.308 dies

chris matthews

Well-Known Member
May 14, 2001
Urich, MO
Hey guys! I'm brand new to this site and all this stuff so forgive me if this has been asked before or seems pretty basic. But who makes the best dies for the .308? I worked up three really good loads for my Savage 10P with my father-in-law but now buying my own stuff so I need all the help I can get. Many thanks.
RCBS is the dominant brand and you can not go wrong with their equipment. They make a variety of loading dies, including a competition set that is supposed to produce more accurate ammo. Worth it? Probably not when a person is starting out.

For standard presses many serious shooters lean toward the Redding Competition sizing dies with the bushings - they are very well made and fairly pricey. Same deal - does a person starting out really need them - probably not. Main difference between competition seating dies and standard ones is that the competition dies have a micrometer on top to adjust seating depth and provide repeatability, nice but not essential.

My advice is not to worry about brand X or brand Y at this stage. Get into reloading so that you can shoot more - then shoot as much as you possibly can. It takes a heck of a rifle to really require bench-rest precision in reloading, try to get your skills and knowledge up before worrying about that.

Try to learn from the shooting that you do. Much of what we do is repeatable and it ain't magic - just takes a lot of shooting and learning.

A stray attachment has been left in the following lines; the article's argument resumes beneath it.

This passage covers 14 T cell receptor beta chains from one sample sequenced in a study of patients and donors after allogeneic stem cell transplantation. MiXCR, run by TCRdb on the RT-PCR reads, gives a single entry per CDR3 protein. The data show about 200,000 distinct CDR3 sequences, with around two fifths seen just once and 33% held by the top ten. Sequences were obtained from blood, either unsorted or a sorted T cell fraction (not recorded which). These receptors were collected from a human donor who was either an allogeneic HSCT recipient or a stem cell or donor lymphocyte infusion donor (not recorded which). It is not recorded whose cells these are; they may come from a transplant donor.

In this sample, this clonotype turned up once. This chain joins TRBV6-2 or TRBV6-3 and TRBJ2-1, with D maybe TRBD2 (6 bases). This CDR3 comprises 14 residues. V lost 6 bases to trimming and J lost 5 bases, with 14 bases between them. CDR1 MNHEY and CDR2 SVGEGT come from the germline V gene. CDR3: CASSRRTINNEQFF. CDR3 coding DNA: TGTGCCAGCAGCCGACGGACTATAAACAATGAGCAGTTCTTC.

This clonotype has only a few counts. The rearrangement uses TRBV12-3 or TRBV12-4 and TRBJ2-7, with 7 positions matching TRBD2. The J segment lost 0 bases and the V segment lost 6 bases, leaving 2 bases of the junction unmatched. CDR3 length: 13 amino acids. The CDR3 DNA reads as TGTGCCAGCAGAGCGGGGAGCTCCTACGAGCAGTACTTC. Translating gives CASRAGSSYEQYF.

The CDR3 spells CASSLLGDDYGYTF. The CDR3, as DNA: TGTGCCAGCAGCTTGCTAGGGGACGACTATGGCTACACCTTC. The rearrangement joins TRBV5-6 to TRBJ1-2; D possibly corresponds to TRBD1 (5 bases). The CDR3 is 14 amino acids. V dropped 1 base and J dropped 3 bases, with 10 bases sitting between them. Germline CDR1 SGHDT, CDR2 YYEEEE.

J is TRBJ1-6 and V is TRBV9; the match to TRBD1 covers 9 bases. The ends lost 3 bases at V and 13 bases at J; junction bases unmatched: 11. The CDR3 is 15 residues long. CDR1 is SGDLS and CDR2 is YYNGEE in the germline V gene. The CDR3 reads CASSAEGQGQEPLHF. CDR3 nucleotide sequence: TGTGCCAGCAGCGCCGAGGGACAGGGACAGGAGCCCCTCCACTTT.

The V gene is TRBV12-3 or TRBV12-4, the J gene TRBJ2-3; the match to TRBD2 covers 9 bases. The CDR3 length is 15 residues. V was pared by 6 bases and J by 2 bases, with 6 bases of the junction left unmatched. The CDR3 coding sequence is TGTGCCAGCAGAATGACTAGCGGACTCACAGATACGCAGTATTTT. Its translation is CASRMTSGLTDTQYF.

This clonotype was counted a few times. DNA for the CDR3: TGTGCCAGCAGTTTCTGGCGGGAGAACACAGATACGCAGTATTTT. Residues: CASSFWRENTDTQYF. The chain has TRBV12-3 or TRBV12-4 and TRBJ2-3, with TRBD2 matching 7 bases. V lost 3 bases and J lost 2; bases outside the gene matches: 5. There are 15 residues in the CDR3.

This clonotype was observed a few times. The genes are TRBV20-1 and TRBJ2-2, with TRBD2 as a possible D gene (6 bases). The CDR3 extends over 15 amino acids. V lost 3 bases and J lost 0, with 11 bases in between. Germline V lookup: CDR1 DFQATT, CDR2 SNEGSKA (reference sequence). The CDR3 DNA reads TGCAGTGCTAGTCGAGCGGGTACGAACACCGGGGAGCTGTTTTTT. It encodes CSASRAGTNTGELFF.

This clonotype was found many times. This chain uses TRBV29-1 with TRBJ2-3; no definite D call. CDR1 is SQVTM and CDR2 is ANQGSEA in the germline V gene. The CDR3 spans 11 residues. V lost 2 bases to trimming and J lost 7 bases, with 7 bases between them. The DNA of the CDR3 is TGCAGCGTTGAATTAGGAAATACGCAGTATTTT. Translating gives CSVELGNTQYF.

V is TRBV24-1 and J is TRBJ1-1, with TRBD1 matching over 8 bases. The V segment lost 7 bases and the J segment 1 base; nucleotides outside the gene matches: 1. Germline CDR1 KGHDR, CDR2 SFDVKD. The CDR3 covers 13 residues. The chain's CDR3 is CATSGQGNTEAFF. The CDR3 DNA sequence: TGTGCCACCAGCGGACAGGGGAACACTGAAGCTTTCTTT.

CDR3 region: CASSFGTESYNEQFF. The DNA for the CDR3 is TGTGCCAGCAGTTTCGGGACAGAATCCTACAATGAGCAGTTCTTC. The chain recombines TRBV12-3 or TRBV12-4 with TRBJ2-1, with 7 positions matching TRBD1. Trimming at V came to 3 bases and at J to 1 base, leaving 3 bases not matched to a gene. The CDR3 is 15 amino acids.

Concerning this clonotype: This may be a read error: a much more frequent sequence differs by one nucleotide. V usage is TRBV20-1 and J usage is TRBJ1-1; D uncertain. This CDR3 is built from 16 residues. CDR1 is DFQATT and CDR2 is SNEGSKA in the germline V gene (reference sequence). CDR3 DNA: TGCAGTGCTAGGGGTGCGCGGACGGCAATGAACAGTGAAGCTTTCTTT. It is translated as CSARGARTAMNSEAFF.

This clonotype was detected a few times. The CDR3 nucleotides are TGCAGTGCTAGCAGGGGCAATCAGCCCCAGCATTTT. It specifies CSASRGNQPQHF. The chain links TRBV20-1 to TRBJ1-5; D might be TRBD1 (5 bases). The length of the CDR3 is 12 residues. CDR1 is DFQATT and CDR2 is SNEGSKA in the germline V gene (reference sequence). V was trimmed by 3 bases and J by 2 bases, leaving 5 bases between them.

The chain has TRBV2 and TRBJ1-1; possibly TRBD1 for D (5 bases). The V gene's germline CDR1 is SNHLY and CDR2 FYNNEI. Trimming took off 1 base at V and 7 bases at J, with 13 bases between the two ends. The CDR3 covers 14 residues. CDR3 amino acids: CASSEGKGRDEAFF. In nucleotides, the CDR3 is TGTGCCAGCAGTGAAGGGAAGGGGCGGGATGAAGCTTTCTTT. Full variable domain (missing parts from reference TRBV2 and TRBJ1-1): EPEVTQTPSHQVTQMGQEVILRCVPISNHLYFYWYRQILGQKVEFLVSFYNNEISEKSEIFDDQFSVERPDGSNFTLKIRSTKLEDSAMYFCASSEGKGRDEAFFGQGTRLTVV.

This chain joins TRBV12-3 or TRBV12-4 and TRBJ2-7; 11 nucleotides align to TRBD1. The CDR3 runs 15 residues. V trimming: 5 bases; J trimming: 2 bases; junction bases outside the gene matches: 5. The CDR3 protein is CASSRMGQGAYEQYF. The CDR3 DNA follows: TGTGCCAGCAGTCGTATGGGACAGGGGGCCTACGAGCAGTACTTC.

If you check out an issue of Precision Shooting you can find some ads for excellent books on long range shooting - that would be a starting point also. When you can, try to take a long range shooting course or find someone who has taken one and get info from him. Best of luck.
I've got both Hornady and Redding comp. for my .308 win (10FP). I use the Reddings cause they make straighter rounds.

Good shooting,
C'ya. Jeep.

I use RCBS stuff. Why? I guess something initially attracted me to them, and I now have no reason to change.

I use the Competition dies that Ian mentioned. Very nice. Precise control over the length, etc. A bit more money, but to me at least, worth it.

If you don't have any equipment yet, here's a suggestion. Buy the RCBS Rockchucker set. Comes with the press, scale, a set of dies (?), and some other odds & ends stuff that you'll need to get started. Check out the various catalogs & on-line sites to find the best deal. The Rockchucker is the only press you'll ever need. You can add stuff & fine-tune later, as you get more involved & see what you do (and don't) need.

Have fun, & let us know how things work out.
I have some Competition sets and the one thing that bugged me was not being able to read the scale on the micrometer - black numbers on a black background. I took some white paint and ran a white strip around the micrometer section of the seating die, then wiped it off carefully so that white paint stayed in the numbers. Now I can read them easier.
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